9:40am
    My partner said, some years ago, Bill Shorten is one of the most dangerous men Australia has ever seen in politics and if he ever becomes PM, the nation is in for some very serious trouble. I think that was an accurate statement.
    Adrianus
    21st Feb 2019
    11:22pm
    He's a windsock. We need a leader.
    Adrianus
    21st Feb 2019
    11:22pm
    He's a windsock. We need a leader.
    Adrianus
    22nd Feb 2019
    11:38am
    Rainey, have you noticed that Bill Shorten is starting to use the Adolf Hitler arm waving jestures?
    Adrianus
    22nd Feb 2019
    11:38am
    Rainey, have you noticed that Bill Shorten is starting to use the Adolf Hitler arm waving jestures?
    Misty
    22nd Feb 2019
    11:51am
    Adrianus why don't you press F5 after you post?, then only one post will show up not 2, or do you want it that way?.
    Adrianus
    22nd Feb 2019
    1:18pm
    Sorry Misty, I do refresh after posting, but its the viruses coming in from the YLC site that damaged my mouse. I replaced it and got some more damage. I'm going to buy another mouse soon.
    Misty
    22nd Feb 2019
    2:22pm
    They are taking a long time to fix any technical problems aren't they.
    Anonymous
    22nd Feb 2019
    3:27pm
    You’re lucky Adrianus . The YLC virus has caused problems with my YouTube channel. It keeps replaying Shorten giving his hitler salute .
    Isn’t he the Dr Goebells of economic policy
    Adrianus
    22nd Feb 2019
    3:51pm
    Karl Marx, Erich Fromm and others had to leave Germany because of Adolph, but he wasn't backward in copying any of their tricks.
    Adrianus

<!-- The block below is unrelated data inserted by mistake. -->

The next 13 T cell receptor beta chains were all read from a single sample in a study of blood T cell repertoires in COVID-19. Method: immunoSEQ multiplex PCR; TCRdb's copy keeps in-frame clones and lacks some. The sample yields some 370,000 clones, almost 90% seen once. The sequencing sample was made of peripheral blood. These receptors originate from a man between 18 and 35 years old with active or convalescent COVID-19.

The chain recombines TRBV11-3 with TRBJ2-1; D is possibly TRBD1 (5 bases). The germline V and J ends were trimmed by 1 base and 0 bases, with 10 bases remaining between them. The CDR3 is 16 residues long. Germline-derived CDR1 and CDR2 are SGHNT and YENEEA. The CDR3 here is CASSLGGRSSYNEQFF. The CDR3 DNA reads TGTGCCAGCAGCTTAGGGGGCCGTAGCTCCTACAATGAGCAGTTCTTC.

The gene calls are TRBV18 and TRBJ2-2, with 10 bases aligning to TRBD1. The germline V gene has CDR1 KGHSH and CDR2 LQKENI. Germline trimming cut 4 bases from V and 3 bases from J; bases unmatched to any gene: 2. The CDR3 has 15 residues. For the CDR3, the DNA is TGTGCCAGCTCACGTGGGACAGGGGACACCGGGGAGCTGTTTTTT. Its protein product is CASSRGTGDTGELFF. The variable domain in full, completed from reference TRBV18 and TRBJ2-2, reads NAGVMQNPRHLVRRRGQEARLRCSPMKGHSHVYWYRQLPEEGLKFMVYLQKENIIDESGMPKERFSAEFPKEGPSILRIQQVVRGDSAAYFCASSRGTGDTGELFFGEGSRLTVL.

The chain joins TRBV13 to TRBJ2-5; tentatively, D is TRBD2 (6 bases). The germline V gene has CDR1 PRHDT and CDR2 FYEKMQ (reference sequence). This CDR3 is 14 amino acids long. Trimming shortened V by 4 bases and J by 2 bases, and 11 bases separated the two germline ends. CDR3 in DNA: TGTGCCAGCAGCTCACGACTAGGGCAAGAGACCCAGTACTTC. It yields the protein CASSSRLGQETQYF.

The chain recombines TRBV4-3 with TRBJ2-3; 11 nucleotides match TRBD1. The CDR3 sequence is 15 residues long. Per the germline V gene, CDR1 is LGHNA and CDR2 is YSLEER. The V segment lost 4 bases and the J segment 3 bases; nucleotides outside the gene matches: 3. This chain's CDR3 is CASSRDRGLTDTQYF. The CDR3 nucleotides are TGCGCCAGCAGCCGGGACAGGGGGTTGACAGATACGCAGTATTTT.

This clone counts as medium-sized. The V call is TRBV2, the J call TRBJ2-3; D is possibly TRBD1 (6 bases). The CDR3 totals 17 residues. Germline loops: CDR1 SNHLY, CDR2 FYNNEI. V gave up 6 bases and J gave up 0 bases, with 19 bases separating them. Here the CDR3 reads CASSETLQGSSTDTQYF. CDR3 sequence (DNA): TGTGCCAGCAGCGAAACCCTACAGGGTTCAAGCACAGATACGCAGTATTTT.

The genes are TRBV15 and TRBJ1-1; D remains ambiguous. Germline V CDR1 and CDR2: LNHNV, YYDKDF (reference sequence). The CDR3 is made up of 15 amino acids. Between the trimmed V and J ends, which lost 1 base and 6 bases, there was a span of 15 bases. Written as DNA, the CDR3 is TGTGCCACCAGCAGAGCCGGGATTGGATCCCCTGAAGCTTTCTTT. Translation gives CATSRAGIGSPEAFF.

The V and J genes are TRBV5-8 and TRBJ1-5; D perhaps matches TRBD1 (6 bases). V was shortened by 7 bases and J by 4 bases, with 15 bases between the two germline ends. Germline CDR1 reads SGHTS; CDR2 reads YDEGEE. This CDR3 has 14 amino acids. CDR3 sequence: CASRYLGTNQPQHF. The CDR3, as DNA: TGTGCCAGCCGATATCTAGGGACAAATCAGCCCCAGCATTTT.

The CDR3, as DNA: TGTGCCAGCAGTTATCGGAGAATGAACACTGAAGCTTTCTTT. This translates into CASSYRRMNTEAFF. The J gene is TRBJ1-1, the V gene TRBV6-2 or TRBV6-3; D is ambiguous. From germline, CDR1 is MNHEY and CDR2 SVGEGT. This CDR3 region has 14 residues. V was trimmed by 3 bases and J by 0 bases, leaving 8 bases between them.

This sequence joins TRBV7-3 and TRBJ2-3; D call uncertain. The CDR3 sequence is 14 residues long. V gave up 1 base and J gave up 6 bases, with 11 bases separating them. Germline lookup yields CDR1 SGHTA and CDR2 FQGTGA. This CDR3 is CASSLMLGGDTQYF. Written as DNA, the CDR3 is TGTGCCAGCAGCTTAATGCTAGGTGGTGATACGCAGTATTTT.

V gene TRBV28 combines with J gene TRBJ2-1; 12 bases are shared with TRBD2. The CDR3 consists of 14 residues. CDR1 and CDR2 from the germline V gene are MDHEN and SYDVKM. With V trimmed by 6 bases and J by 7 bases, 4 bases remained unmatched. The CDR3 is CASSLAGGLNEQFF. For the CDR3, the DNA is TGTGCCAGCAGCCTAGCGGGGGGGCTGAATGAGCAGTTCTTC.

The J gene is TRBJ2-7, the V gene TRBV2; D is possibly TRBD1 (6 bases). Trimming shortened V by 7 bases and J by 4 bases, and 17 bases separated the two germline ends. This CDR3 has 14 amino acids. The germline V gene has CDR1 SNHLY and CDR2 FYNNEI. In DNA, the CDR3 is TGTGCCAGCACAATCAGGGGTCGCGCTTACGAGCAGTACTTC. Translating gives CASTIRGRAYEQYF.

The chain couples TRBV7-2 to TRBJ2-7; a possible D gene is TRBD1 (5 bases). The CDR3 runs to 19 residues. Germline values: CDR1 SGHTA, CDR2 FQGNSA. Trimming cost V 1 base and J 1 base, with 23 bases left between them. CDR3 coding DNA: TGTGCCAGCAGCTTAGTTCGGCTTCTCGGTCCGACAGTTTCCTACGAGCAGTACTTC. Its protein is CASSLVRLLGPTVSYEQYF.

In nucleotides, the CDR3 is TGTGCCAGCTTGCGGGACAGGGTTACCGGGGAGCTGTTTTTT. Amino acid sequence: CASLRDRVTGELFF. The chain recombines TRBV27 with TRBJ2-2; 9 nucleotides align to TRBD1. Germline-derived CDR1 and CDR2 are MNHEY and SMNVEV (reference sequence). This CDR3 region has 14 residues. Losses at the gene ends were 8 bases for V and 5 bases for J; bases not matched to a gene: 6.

22nd Feb 2019
    3:51pm
    Karl Marx, Erich Fromm and others had to leave Germany because of Adolph, but he wasn't backward in copying any of their tricks.

    21st Feb 2019
    10:18am
    Westfarmers rewarding its OWNERS with a special dividend. Origin forst have profit increased by $1Billion over same period last year, back to returning profits to OWNERS.
    RIO reporting next week, expecting special dividends back to OWNERS.

    What is one to do with all that beautiful franking credit refund bonanza !!!!

    21st Feb 2019
    10:18am
    Westfarmers rewarding its OWNERS with a special dividend. Origin forst have profit increased by $1Billion over same period last year, back to returning profits to OWNERS.
    RIO reporting next week, expecting special dividends back to OWNERS.

    What is one to do with all that beautiful franking credit refund bonanza !!!!
    Sundays
    21st Feb 2019
    10:49am
    That is good news for you, but then you are smart eneough to realise that dividends can decline as well which is why you probably have a diversified portfolio.
    Adrianus
    21st Feb 2019
    7:58pm
    Golly, I wonder who these owners could possibly be? According to TREBOR these corporations are separate entities and don't have owners?
    Sophie
    21st Feb 2019
    11:55am
    When you buy shares, you’re buying a share of the company’s assets and its profits. In fact (and in law), you’re a part owner of the company..so far so good.

    Companies that have made a PROFIT can do one of two things with the excess cash. They can either take that money and reinvest it.. or.. they can take the excess funds and divide it among the shareholders in the form of a dividend.

    If the company chooses to do the latter..(i.e. pay out dividends)..the earnings are taxed TWICE by the government..this is because of the transfer of the money from the company to the shareholders. This appears to be the point some seem unable to grasp and hence the confusion.

    To explain a bit further..the FIRST taxation is at the end of the financial year when the company must pay taxes on its earnings.

    The SECOND part of the exercise comes when the shareholders receive the dividends which come from the company's AFTER TAX earnings.

    To explain even further…the shareholders pay taxes first as owners of a company that brings in earnings.. and.. then AGAIN as individuals, who must pay income taxes on their own PERSONAL dividend earnings.

    It’s not hard at all to understand…

    My personal opinion is:

    The wealthy should not be receiving this tax benefit.

    The pensioners are exempt which is good.

    The SFRs who are just on the border line should be given the same treatment as the pensioners.

    .
    Anonymous
    21st Feb 2019
    12:03pm
    Wtf